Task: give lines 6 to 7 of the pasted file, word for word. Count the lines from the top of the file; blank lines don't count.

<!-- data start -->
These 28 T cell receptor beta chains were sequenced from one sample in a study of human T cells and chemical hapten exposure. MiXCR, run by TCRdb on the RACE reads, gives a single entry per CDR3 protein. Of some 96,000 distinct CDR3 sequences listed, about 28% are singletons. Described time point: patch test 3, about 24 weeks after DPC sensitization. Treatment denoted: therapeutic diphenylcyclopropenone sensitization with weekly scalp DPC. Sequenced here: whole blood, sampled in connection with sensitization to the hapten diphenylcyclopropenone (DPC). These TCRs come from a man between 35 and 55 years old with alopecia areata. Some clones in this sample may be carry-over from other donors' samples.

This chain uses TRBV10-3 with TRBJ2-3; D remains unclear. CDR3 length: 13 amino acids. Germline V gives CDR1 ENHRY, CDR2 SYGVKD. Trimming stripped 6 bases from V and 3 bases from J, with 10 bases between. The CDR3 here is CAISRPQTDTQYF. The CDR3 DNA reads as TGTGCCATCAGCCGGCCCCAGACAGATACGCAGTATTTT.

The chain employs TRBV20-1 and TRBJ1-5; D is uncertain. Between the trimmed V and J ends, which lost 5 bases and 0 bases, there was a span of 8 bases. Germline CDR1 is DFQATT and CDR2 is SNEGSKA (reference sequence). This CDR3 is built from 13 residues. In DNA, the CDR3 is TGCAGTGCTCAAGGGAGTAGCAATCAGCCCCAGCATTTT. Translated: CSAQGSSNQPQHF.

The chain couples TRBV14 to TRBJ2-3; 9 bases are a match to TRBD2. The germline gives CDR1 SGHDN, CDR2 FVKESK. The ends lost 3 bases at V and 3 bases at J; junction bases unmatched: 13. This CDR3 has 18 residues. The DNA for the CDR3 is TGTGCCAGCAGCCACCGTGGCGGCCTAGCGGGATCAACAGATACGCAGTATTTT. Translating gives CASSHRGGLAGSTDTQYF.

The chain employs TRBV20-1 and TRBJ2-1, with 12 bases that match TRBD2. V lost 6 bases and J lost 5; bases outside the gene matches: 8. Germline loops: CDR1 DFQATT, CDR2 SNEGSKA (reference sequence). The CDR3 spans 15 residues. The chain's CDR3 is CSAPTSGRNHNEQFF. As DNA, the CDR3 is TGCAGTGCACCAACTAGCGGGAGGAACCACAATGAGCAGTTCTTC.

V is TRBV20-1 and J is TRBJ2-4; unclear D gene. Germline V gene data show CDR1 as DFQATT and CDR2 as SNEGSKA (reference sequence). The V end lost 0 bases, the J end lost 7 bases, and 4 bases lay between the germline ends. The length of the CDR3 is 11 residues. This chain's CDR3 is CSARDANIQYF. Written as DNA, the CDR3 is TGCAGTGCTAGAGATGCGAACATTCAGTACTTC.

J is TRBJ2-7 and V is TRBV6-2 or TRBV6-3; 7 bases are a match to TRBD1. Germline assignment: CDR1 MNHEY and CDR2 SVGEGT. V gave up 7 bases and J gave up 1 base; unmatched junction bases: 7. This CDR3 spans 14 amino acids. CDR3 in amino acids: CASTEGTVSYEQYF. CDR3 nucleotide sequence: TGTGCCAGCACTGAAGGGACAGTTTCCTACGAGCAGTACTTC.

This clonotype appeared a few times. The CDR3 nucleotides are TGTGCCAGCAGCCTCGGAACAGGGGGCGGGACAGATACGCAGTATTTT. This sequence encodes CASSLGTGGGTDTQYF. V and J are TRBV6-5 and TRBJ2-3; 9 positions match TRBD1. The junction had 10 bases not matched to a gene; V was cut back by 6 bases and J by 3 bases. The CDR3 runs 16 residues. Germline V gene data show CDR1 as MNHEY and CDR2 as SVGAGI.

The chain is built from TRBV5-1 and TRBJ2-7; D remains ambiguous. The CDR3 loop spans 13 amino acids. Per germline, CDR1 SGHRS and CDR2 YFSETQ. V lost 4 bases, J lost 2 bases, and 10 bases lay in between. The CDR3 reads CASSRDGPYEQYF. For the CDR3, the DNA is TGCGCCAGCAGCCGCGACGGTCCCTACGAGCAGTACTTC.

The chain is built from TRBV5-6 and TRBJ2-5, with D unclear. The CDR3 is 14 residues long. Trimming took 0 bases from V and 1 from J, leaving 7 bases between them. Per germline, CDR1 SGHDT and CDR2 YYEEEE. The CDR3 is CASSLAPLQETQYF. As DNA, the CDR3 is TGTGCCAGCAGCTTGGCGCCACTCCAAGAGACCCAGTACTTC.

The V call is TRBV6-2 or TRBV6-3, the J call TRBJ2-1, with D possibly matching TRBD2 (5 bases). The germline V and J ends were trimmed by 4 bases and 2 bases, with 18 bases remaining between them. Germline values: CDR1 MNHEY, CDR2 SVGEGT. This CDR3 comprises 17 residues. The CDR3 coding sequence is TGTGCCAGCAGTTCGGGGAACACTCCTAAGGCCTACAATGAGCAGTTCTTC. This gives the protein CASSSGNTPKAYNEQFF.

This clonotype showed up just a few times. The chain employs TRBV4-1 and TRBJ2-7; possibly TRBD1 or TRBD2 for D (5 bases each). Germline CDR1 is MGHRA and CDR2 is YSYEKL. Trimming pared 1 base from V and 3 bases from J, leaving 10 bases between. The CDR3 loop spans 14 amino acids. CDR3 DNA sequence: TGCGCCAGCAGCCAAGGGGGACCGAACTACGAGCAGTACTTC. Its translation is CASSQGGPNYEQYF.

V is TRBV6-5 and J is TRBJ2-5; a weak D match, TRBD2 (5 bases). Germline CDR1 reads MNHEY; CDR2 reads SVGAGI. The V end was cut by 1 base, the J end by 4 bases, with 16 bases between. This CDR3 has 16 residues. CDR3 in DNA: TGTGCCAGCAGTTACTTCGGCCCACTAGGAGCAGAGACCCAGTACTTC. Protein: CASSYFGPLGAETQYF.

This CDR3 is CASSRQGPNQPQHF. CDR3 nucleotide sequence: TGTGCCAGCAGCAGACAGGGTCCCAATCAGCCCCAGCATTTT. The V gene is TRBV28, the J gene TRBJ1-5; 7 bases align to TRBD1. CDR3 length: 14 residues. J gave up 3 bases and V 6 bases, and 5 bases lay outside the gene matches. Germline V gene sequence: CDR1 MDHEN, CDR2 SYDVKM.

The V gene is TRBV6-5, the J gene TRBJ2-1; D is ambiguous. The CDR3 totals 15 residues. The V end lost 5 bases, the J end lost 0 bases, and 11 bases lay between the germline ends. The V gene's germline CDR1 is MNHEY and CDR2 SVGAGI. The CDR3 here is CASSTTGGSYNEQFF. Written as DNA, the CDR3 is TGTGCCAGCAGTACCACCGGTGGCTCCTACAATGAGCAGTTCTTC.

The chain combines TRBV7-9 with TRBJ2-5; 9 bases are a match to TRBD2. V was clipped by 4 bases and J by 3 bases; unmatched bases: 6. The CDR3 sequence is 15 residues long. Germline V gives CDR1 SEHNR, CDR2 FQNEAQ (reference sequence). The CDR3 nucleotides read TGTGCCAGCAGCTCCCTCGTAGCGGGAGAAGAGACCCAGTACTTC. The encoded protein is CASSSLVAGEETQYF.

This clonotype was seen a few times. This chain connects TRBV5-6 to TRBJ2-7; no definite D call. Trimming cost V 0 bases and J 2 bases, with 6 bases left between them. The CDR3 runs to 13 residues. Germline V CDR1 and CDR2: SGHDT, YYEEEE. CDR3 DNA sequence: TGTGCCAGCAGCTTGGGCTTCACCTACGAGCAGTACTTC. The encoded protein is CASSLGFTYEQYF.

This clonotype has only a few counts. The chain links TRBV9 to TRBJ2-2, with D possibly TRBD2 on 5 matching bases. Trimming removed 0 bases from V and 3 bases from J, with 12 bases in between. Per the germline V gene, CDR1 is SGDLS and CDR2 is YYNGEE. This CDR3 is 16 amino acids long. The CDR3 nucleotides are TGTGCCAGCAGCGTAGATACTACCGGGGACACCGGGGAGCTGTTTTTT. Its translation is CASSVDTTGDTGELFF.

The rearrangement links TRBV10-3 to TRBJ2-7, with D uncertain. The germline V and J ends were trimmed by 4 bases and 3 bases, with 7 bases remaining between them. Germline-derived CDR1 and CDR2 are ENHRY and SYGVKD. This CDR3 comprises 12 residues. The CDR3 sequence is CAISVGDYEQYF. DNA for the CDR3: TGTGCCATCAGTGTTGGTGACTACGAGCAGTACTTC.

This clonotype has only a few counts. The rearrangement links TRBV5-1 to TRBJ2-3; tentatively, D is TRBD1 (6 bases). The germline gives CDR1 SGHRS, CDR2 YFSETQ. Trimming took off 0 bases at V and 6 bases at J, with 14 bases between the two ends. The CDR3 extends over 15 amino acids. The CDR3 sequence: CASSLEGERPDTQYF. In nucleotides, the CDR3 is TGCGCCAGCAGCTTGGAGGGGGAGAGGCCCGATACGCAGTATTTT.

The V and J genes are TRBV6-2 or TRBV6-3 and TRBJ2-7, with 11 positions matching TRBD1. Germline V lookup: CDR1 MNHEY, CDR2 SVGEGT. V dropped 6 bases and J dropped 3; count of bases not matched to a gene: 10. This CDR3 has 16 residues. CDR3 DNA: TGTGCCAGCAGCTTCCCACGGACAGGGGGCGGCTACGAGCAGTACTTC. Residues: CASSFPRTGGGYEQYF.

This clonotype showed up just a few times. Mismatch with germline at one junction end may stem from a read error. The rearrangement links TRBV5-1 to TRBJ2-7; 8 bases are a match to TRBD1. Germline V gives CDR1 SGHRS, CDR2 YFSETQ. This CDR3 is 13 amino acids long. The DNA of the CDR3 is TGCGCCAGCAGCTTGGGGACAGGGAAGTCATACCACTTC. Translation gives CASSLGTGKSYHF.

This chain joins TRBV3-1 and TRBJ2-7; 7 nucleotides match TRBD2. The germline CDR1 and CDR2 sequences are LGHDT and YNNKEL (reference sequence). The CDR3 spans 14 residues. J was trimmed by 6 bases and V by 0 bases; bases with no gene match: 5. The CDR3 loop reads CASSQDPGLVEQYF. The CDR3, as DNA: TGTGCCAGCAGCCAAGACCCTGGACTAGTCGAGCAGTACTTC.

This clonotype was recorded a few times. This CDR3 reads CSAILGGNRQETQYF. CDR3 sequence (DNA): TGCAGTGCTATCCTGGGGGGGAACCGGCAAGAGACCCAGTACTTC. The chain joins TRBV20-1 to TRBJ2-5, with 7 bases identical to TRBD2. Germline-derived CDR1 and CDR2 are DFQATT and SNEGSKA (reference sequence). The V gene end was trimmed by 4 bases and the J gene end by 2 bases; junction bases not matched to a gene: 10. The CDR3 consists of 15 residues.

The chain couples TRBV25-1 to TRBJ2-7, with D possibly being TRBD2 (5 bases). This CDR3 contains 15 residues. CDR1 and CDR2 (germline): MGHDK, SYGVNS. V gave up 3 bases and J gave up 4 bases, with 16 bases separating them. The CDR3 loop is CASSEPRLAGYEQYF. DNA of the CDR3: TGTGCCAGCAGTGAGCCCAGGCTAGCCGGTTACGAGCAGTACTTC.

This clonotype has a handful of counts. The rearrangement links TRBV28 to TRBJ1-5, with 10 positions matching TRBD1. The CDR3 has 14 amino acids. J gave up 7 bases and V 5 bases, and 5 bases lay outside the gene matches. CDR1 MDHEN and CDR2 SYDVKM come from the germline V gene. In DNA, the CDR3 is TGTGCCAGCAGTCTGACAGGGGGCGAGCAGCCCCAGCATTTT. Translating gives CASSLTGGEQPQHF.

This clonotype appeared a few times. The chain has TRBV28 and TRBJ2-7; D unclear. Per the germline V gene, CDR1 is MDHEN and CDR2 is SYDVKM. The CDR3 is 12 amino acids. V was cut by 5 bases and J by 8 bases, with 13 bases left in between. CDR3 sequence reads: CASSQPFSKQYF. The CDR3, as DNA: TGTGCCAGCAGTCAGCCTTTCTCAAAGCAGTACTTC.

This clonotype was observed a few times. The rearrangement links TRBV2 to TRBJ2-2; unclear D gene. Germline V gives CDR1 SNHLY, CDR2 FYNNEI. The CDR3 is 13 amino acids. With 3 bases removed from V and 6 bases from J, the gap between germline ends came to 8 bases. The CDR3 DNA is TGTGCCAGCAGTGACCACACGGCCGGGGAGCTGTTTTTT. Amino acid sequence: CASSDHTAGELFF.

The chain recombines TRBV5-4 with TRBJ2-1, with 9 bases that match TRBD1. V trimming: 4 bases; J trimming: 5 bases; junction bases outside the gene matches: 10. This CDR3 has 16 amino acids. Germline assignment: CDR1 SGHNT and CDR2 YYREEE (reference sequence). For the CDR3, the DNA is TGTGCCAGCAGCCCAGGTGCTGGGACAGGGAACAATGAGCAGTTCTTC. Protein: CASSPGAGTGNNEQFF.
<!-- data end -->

V is TRBV20-1 and J is TRBJ2-4; unclear D gene. Germline V gene data show CDR1 as DFQATT and CDR2 as SNEGSKA (reference sequence). The V end lost 0 bases, the J end lost 7 bases, and 4 bases lay between the germline ends. The length of the CDR3 is 11 residues. This chain's CDR3 is CSARDANIQYF. Written as DNA, the CDR3 is TGCAGTGCTAGAGATGCGAACATTCAGTACTTC.

J is TRBJ2-7 and V is TRBV6-2 or TRBV6-3; 7 bases are a match to TRBD1. Germline assignment: CDR1 MNHEY and CDR2 SVGEGT. V gave up 7 bases and J gave up 1 base; unmatched junction bases: 7. This CDR3 spans 14 amino acids. CDR3 in amino acids: CASTEGTVSYEQYF. CDR3 nucleotide sequence: TGTGCCAGCACTGAAGGGACAGTTTCCTACGAGCAGTACTTC.